It is a fact that seafood consumption levels vary a lot across Europe (Brunsø, 2003). Earlier findings have pointed out that the southern European countries as well as the Nordic countries have high consumption levels, with Portugal, Iceland, Spain and Norway having the highest consumption of fish, whereas Belgium inter alia presents a low level of average consumption. The span between the highest and the lowest levels in terms of kilograms consumed per year per person is around 50 kg. In order to have a closer look at the present situation, we have in connection with the EU project SEAFOODplus collected data in several European countries.
Data were collected by randomly selected representative household samples from Denmark (N = 1110), Poland (N = 1015), Belgium (N = 852), Spain (N = 1000) and the Netherlands (N = 809), resulting in a total of N = 4786 respondents. The fieldwork and pre-testing of the questionnaire was handled by local market research agencies. Interviews were conducted in different ways in the five countries: In Poland and Spain, the interviews took place face-to-face in participants’ homes. In Denmark and Belgium, data were collected by mail surveys, with response rates of 79 percent in Denmark and 53 percent in Belgium. In the Netherlands, consumers were asked to participate electronically by means of a web survey. In all countries a quota sampling procedure was applied, with age and region as main control factors.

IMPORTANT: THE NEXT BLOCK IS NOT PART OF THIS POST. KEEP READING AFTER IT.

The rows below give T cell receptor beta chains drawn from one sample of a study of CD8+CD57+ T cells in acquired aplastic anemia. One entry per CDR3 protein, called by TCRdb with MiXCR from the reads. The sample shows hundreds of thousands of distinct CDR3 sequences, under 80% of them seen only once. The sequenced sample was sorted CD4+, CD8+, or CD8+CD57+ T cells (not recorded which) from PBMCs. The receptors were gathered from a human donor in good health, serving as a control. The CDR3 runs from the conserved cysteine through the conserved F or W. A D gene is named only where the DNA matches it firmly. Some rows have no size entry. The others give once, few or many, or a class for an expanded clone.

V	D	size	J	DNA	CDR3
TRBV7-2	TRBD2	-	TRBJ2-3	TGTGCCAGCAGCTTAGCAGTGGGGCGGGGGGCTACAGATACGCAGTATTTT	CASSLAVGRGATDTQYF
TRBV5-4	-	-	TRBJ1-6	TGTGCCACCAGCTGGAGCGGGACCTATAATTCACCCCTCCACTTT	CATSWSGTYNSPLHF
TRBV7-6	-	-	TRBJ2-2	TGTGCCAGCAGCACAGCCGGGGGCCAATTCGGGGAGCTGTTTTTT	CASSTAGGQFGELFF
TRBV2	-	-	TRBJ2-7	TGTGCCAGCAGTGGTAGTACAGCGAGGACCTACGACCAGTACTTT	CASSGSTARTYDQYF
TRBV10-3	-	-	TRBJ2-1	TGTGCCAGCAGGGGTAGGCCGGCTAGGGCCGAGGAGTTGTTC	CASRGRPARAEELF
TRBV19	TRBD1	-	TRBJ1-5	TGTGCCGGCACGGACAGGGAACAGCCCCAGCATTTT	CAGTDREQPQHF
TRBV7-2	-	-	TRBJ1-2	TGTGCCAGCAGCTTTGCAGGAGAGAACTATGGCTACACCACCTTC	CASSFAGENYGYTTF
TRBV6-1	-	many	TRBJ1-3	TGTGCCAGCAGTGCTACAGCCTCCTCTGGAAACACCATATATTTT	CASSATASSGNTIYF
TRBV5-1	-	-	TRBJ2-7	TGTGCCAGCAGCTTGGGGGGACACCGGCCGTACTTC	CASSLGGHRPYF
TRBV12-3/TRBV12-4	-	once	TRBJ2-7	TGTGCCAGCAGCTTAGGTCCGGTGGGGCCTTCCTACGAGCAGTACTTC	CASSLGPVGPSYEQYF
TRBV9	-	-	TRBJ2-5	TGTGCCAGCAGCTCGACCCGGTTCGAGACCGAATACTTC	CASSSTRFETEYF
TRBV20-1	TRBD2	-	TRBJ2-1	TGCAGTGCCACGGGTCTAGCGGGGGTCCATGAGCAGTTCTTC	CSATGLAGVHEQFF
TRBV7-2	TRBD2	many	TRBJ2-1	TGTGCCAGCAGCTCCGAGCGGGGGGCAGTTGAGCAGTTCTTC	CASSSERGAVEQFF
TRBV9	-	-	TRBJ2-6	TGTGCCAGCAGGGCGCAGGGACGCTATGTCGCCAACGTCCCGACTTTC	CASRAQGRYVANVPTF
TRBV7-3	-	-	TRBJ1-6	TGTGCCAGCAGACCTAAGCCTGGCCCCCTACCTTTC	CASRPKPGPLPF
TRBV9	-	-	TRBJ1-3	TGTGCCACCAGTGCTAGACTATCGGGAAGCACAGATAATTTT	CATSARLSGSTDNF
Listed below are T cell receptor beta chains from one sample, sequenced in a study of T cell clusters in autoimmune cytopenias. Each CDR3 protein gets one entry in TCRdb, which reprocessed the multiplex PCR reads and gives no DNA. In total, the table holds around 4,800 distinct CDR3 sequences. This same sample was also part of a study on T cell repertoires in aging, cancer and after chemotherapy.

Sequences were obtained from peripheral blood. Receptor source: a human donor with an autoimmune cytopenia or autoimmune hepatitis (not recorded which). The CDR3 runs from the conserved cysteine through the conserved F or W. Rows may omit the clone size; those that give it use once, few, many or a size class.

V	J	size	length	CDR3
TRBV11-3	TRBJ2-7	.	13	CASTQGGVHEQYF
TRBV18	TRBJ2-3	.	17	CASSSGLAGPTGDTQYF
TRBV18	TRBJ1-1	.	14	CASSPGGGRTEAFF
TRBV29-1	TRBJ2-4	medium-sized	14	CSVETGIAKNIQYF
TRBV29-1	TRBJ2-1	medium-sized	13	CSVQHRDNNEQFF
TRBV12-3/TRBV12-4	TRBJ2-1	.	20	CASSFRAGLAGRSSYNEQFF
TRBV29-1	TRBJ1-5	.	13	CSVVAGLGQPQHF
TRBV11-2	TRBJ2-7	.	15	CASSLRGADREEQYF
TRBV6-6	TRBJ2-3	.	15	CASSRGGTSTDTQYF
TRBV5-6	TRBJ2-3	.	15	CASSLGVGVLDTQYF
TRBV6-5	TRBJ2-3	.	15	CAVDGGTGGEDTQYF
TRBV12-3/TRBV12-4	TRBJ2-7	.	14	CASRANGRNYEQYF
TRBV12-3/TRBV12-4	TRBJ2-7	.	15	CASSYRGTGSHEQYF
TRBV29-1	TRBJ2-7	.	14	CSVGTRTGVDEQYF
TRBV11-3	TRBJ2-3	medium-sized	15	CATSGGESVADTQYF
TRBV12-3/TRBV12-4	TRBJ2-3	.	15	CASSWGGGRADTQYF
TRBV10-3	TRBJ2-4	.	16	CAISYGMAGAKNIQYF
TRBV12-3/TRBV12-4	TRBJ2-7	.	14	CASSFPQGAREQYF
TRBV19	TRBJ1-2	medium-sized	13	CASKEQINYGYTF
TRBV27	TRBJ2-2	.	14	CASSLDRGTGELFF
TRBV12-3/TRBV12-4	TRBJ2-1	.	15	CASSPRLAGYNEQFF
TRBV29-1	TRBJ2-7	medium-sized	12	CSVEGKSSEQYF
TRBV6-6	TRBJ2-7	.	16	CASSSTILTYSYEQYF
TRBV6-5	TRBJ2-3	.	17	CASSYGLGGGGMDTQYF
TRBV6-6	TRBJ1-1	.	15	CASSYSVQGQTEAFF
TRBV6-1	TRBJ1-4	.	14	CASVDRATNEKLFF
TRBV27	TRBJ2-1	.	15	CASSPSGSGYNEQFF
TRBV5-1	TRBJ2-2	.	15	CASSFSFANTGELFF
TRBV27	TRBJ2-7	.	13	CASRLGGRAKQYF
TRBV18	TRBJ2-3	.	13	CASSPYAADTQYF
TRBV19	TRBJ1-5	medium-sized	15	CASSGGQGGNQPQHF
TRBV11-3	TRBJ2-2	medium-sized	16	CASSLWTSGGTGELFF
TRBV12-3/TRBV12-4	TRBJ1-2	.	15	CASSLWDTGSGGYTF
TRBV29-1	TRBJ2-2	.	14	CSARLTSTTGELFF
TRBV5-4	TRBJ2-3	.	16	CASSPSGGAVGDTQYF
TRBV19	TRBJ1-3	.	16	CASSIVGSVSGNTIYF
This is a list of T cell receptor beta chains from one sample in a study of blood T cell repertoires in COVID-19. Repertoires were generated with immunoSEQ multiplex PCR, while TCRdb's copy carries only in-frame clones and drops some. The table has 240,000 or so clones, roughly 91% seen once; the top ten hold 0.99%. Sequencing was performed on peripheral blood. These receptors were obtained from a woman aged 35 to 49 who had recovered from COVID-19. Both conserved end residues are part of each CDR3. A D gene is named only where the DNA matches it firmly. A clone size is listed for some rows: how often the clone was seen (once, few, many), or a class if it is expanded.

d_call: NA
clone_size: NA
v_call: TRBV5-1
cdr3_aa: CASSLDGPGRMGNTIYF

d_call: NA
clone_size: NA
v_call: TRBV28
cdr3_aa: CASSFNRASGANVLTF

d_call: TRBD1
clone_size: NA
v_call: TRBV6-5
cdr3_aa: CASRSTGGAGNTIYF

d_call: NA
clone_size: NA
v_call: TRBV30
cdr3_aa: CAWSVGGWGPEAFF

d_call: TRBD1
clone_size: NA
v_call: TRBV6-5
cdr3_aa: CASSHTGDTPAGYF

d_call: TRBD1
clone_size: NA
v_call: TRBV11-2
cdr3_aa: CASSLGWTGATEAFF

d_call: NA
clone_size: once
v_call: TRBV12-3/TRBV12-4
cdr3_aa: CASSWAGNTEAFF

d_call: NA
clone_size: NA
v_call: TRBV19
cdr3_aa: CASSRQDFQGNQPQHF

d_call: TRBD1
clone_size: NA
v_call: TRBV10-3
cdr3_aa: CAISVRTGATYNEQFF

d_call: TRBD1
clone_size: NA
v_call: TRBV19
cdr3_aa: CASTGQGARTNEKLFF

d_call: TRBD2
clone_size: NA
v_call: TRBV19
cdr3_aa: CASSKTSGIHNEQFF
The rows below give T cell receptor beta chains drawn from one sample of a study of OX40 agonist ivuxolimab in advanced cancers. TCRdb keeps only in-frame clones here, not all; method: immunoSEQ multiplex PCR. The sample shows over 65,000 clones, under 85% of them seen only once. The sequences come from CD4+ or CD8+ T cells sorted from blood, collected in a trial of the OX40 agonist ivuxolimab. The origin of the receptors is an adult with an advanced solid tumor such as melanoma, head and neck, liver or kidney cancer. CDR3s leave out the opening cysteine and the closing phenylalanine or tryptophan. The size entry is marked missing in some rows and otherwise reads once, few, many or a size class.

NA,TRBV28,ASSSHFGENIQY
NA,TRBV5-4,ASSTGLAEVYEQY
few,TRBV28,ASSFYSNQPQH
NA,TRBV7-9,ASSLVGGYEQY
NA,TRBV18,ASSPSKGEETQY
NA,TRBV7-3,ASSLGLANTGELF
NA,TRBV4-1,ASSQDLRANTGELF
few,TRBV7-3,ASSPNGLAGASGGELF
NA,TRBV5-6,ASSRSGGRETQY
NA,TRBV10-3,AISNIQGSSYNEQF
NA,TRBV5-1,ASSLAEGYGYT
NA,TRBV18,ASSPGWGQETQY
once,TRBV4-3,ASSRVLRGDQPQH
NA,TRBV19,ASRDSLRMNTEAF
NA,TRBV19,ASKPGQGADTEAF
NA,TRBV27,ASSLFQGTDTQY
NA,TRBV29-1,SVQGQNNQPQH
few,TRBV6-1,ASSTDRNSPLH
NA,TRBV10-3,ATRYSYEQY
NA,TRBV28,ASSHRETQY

The person mainly responsible for food shopping and cooking was selected as the respondent from each household, and as a result 77 percent of the respondents in the total sample are females. Except for the proportion of men and women, samples are representative for each country in terms of basic socio-demographics, such as age, education, town size and region. Due to cultural differences, seafood consumption differs across Europe with respect to amount, type of fish and species. In the following sections, the different consumption patterns will be presented.